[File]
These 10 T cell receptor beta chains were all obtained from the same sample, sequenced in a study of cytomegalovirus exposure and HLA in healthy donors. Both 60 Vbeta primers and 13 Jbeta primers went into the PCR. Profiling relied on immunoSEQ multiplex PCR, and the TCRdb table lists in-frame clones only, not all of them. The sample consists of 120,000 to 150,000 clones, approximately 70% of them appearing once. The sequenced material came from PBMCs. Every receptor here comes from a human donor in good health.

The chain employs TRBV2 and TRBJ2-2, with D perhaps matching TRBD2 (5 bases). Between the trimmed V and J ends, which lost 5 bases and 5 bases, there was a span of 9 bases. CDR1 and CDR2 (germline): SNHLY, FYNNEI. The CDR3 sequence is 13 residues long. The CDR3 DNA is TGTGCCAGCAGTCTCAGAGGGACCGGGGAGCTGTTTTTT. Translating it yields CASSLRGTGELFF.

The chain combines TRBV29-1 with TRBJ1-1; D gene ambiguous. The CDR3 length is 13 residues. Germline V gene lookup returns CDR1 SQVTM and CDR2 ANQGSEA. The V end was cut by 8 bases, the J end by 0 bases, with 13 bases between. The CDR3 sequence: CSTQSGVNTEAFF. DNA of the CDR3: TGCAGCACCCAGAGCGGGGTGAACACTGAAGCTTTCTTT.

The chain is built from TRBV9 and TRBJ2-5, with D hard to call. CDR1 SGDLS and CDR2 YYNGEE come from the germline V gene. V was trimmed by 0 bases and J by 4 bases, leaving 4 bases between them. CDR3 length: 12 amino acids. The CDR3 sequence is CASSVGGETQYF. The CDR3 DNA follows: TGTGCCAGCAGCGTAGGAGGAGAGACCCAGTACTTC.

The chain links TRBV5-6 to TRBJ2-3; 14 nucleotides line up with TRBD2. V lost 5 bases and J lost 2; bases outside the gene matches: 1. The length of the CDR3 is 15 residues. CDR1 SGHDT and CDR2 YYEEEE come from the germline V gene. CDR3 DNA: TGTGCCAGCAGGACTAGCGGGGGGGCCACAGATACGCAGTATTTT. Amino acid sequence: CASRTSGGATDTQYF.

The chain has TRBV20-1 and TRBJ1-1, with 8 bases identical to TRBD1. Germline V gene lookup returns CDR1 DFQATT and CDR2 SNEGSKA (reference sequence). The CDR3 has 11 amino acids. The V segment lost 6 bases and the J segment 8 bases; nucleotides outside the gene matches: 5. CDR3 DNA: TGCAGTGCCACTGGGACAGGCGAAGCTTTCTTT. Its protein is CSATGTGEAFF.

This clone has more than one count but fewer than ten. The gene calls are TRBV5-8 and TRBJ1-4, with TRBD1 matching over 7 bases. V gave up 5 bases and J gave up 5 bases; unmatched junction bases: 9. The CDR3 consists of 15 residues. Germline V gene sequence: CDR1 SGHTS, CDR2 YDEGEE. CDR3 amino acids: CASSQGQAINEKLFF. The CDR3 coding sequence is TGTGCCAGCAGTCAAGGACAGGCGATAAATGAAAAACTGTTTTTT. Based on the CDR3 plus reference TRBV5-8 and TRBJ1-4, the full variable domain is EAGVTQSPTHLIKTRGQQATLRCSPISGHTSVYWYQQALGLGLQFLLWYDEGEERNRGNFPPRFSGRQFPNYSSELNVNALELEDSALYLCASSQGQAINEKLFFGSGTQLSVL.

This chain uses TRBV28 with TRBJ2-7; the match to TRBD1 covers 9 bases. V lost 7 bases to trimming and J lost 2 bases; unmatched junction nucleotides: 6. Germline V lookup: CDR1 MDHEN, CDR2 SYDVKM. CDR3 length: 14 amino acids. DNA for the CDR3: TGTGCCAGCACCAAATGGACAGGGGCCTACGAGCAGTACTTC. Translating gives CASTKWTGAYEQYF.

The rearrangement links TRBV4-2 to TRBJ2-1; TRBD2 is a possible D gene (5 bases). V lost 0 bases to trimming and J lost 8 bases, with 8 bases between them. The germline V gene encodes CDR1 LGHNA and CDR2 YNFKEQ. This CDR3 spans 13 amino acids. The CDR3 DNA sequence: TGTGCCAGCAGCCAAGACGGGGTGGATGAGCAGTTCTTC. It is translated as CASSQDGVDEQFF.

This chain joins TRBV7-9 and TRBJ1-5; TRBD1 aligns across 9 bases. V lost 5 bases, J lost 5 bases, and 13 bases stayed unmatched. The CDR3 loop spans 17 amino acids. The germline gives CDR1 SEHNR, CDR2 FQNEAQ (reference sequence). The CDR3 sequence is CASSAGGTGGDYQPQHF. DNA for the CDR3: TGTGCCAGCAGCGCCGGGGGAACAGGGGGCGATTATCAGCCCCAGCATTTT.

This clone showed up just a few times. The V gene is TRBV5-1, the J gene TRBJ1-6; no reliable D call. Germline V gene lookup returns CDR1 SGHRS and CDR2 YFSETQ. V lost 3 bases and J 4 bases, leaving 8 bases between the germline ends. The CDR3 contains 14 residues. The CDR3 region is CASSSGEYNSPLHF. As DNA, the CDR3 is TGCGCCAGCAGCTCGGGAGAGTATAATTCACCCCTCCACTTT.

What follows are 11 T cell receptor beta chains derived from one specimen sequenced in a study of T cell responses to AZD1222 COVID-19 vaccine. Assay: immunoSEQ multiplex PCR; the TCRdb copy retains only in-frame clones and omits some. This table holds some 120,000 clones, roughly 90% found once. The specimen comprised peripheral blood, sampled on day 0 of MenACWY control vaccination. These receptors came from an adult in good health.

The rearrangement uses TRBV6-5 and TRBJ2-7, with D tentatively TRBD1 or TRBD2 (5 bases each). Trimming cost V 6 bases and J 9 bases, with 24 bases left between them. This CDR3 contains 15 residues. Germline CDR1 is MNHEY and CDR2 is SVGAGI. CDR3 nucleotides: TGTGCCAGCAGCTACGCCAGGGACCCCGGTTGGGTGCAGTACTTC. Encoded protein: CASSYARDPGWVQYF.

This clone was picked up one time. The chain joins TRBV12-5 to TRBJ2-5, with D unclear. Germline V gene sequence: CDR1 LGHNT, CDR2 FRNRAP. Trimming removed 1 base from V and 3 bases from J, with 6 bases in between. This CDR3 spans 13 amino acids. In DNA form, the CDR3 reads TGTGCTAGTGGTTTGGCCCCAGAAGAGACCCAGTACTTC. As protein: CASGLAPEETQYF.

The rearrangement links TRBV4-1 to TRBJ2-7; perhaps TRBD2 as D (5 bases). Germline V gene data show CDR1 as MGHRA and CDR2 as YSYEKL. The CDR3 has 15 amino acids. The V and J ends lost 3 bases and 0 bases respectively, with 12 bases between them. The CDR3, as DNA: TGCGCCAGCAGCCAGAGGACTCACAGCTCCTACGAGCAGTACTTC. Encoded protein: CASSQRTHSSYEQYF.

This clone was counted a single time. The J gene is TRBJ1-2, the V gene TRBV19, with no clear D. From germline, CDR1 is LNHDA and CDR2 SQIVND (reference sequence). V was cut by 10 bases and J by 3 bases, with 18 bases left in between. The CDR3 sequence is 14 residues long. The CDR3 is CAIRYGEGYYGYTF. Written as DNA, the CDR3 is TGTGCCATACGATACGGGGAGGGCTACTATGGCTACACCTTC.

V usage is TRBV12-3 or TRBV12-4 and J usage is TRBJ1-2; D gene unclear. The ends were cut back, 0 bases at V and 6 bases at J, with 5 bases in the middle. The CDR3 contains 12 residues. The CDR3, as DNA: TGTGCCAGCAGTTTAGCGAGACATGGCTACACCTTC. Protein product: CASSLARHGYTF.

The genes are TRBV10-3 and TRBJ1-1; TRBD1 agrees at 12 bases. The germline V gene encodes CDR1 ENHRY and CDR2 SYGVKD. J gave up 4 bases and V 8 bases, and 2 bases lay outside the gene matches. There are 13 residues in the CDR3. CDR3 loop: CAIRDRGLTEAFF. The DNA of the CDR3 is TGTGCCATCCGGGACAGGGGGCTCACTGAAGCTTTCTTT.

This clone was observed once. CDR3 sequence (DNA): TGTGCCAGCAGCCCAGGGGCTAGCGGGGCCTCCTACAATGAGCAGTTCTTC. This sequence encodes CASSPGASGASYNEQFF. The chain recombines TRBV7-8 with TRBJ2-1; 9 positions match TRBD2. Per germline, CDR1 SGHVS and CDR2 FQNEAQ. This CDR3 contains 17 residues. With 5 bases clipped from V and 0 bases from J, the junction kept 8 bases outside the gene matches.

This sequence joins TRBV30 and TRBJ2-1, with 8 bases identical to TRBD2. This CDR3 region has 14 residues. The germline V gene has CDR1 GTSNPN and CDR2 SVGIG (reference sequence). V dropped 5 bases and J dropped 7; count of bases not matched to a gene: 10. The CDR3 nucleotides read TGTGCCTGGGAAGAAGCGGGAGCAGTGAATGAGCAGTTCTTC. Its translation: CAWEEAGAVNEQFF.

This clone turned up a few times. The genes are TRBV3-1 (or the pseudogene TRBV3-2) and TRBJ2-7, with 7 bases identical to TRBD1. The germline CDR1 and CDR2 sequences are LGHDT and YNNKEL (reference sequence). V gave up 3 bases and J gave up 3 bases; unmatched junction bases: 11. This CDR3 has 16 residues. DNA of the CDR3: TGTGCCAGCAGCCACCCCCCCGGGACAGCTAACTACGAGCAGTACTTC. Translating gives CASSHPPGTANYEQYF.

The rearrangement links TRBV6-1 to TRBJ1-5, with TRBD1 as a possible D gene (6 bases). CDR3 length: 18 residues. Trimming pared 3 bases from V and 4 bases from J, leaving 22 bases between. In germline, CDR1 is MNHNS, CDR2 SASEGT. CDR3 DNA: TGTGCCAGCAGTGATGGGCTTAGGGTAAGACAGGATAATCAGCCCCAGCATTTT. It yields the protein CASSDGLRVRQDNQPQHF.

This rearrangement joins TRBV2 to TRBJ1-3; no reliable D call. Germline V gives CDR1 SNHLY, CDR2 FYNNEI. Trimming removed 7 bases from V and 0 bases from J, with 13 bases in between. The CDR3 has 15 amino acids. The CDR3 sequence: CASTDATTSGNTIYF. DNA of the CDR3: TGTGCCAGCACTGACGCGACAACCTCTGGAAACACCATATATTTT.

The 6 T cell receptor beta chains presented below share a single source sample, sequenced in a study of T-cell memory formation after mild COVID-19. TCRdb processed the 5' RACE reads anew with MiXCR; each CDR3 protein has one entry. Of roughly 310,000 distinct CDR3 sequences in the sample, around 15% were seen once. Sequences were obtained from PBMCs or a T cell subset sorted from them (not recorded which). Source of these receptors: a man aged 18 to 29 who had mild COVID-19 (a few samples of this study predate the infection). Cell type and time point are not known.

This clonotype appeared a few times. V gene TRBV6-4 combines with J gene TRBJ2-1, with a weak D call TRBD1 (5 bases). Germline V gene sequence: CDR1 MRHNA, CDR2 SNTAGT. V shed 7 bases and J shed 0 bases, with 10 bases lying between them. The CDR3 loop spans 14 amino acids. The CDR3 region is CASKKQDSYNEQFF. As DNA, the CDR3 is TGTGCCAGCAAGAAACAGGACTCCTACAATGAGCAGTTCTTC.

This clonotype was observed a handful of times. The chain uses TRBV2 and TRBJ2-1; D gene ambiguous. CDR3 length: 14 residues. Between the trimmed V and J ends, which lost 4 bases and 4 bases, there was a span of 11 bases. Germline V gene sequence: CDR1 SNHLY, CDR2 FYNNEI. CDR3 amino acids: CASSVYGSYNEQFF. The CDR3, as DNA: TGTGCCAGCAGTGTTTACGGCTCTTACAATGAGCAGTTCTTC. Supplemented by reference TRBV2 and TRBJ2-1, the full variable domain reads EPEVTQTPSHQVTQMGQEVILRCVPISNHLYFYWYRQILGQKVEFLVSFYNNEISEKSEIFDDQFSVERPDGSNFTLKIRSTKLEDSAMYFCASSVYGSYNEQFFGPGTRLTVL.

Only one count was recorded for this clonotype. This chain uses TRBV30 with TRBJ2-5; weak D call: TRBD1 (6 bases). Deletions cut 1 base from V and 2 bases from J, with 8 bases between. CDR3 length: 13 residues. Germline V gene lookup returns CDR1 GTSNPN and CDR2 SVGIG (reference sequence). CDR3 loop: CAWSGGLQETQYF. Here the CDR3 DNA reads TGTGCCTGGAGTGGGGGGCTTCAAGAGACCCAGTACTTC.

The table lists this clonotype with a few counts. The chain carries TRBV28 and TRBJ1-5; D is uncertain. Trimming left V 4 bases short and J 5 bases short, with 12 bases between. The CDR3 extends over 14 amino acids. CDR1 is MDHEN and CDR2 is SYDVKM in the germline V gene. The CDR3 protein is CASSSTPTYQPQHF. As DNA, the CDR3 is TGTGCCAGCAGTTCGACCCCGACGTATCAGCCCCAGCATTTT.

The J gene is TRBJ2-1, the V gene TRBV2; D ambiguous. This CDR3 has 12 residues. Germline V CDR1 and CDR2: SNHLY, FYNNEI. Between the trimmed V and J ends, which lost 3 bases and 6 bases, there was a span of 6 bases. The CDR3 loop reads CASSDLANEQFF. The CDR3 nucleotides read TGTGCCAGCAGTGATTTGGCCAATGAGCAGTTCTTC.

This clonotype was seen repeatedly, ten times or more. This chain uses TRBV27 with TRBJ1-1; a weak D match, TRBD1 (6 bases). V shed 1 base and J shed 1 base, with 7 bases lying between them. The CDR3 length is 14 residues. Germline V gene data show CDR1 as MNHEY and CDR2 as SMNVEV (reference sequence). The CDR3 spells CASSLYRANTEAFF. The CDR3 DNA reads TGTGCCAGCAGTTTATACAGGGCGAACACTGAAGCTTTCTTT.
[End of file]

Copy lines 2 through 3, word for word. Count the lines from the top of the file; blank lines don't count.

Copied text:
The chain employs TRBV2 and TRBJ2-2, with D perhaps matching TRBD2 (5 bases). Between the trimmed V and J ends, which lost 5 bases and 5 bases, there was a span of 9 bases. CDR1 and CDR2 (germline): SNHLY, FYNNEI. The CDR3 sequence is 13 residues long. The CDR3 DNA is TGTGCCAGCAGTCTCAGAGGGACCGGGGAGCTGTTTTTT. Translating it yields CASSLRGTGELFF.

The chain combines TRBV29-1 with TRBJ1-1; D gene ambiguous. The CDR3 length is 13 residues. Germline V gene lookup returns CDR1 SQVTM and CDR2 ANQGSEA. The V end was cut by 8 bases, the J end by 0 bases, with 13 bases between. The CDR3 sequence: CSTQSGVNTEAFF. DNA of the CDR3: TGCAGCACCCAGAGCGGGGTGAACACTGAAGCTTTCTTT.